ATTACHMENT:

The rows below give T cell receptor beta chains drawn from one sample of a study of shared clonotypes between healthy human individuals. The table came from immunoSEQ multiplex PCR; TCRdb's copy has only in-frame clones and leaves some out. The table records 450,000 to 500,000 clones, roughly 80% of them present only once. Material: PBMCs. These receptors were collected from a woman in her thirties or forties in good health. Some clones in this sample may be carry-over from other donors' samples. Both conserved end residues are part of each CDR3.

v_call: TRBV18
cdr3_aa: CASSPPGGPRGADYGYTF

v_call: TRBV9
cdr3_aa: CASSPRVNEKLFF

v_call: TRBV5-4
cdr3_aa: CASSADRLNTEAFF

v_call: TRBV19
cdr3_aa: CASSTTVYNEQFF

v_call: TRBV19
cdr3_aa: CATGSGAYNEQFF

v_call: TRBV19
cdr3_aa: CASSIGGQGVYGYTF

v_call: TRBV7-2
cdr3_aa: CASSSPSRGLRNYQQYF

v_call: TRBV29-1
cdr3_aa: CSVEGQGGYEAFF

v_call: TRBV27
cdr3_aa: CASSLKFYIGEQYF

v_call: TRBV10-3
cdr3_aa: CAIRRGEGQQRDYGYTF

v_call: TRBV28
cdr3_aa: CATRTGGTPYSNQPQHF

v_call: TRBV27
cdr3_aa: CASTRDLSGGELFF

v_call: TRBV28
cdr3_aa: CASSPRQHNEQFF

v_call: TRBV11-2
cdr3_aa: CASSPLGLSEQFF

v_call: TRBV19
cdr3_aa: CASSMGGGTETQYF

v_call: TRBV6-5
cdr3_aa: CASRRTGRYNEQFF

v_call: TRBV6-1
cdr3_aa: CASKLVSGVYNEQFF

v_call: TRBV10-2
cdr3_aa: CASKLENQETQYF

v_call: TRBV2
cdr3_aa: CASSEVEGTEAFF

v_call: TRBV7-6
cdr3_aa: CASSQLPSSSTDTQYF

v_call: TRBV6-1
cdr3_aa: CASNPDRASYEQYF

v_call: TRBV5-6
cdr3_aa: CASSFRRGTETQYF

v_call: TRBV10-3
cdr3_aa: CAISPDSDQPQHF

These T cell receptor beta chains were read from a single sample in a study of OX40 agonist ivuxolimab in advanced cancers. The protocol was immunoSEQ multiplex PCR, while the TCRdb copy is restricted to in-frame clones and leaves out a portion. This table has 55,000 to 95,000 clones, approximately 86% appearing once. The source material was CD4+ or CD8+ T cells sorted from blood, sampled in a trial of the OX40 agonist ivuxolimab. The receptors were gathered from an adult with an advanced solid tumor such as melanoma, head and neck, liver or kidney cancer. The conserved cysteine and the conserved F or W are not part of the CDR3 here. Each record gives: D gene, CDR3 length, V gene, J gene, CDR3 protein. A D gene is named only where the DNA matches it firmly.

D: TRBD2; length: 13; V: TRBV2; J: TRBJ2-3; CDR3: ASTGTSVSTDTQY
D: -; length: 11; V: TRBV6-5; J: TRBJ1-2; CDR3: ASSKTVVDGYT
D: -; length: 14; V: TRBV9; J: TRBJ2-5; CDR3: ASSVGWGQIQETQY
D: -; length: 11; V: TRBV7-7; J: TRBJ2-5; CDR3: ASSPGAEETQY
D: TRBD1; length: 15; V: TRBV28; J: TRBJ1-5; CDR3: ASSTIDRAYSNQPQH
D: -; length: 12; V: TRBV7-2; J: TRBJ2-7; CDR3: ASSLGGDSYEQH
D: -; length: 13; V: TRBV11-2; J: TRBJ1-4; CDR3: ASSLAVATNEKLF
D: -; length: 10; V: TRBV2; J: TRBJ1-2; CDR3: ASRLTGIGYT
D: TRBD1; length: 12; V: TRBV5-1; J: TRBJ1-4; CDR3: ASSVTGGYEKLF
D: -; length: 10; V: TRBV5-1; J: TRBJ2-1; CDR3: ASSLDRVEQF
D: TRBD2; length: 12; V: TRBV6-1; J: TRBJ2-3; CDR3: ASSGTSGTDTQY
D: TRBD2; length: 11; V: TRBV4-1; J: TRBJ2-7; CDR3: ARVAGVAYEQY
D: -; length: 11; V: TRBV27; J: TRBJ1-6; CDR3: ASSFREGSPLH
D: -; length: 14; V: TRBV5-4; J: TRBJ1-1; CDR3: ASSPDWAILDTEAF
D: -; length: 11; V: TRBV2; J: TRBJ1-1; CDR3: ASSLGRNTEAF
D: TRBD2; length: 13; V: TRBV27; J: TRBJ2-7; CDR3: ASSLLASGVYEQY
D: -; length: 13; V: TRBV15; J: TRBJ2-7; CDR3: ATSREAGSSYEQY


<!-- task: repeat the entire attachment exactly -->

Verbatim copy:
The rows below give T cell receptor beta chains drawn from one sample of a study of shared clonotypes between healthy human individuals. The table came from immunoSEQ multiplex PCR; TCRdb's copy has only in-frame clones and leaves some out. The table records 450,000 to 500,000 clones, roughly 80% of them present only once. Material: PBMCs. These receptors were collected from a woman in her thirties or forties in good health. Some clones in this sample may be carry-over from other donors' samples. Both conserved end residues are part of each CDR3.

v_call: TRBV18
cdr3_aa: CASSPPGGPRGADYGYTF

v_call: TRBV9
cdr3_aa: CASSPRVNEKLFF

v_call: TRBV5-4
cdr3_aa: CASSADRLNTEAFF

v_call: TRBV19
cdr3_aa: CASSTTVYNEQFF

v_call: TRBV19
cdr3_aa: CATGSGAYNEQFF

v_call: TRBV19
cdr3_aa: CASSIGGQGVYGYTF

v_call: TRBV7-2
cdr3_aa: CASSSPSRGLRNYQQYF

v_call: TRBV29-1
cdr3_aa: CSVEGQGGYEAFF

v_call: TRBV27
cdr3_aa: CASSLKFYIGEQYF

v_call: TRBV10-3
cdr3_aa: CAIRRGEGQQRDYGYTF

v_call: TRBV28
cdr3_aa: CATRTGGTPYSNQPQHF

v_call: TRBV27
cdr3_aa: CASTRDLSGGELFF

v_call: TRBV28
cdr3_aa: CASSPRQHNEQFF

v_call: TRBV11-2
cdr3_aa: CASSPLGLSEQFF

v_call: TRBV19
cdr3_aa: CASSMGGGTETQYF

v_call: TRBV6-5
cdr3_aa: CASRRTGRYNEQFF

v_call: TRBV6-1
cdr3_aa: CASKLVSGVYNEQFF

v_call: TRBV10-2
cdr3_aa: CASKLENQETQYF

v_call: TRBV2
cdr3_aa: CASSEVEGTEAFF

v_call: TRBV7-6
cdr3_aa: CASSQLPSSSTDTQYF

v_call: TRBV6-1
cdr3_aa: CASNPDRASYEQYF

v_call: TRBV5-6
cdr3_aa: CASSFRRGTETQYF

v_call: TRBV10-3
cdr3_aa: CAISPDSDQPQHF

These T cell receptor beta chains were read from a single sample in a study of OX40 agonist ivuxolimab in advanced cancers. The protocol was immunoSEQ multiplex PCR, while the TCRdb copy is restricted to in-frame clones and leaves out a portion. This table has 55,000 to 95,000 clones, approximately 86% appearing once. The source material was CD4+ or CD8+ T cells sorted from blood, sampled in a trial of the OX40 agonist ivuxolimab. The receptors were gathered from an adult with an advanced solid tumor such as melanoma, head and neck, liver or kidney cancer. The conserved cysteine and the conserved F or W are not part of the CDR3 here. Each record gives: D gene, CDR3 length, V gene, J gene, CDR3 protein. A D gene is named only where the DNA matches it firmly.

D: TRBD2; length: 13; V: TRBV2; J: TRBJ2-3; CDR3: ASTGTSVSTDTQY
D: -; length: 11; V: TRBV6-5; J: TRBJ1-2; CDR3: ASSKTVVDGYT
D: -; length: 14; V: TRBV9; J: TRBJ2-5; CDR3: ASSVGWGQIQETQY
D: -; length: 11; V: TRBV7-7; J: TRBJ2-5; CDR3: ASSPGAEETQY
D: TRBD1; length: 15; V: TRBV28; J: TRBJ1-5; CDR3: ASSTIDRAYSNQPQH
D: -; length: 12; V: TRBV7-2; J: TRBJ2-7; CDR3: ASSLGGDSYEQH
D: -; length: 13; V: TRBV11-2; J: TRBJ1-4; CDR3: ASSLAVATNEKLF
D: -; length: 10; V: TRBV2; J: TRBJ1-2; CDR3: ASRLTGIGYT
D: TRBD1; length: 12; V: TRBV5-1; J: TRBJ1-4; CDR3: ASSVTGGYEKLF
D: -; length: 10; V: TRBV5-1; J: TRBJ2-1; CDR3: ASSLDRVEQF
D: TRBD2; length: 12; V: TRBV6-1; J: TRBJ2-3; CDR3: ASSGTSGTDTQY
D: TRBD2; length: 11; V: TRBV4-1; J: TRBJ2-7; CDR3: ARVAGVAYEQY
D: -; length: 11; V: TRBV27; J: TRBJ1-6; CDR3: ASSFREGSPLH
D: -; length: 14; V: TRBV5-4; J: TRBJ1-1; CDR3: ASSPDWAILDTEAF
D: -; length: 11; V: TRBV2; J: TRBJ1-1; CDR3: ASSLGRNTEAF
D: TRBD2; length: 13; V: TRBV27; J: TRBJ2-7; CDR3: ASSLLASGVYEQY
D: -; length: 13; V: TRBV15; J: TRBJ2-7; CDR3: ATSREAGSSYEQY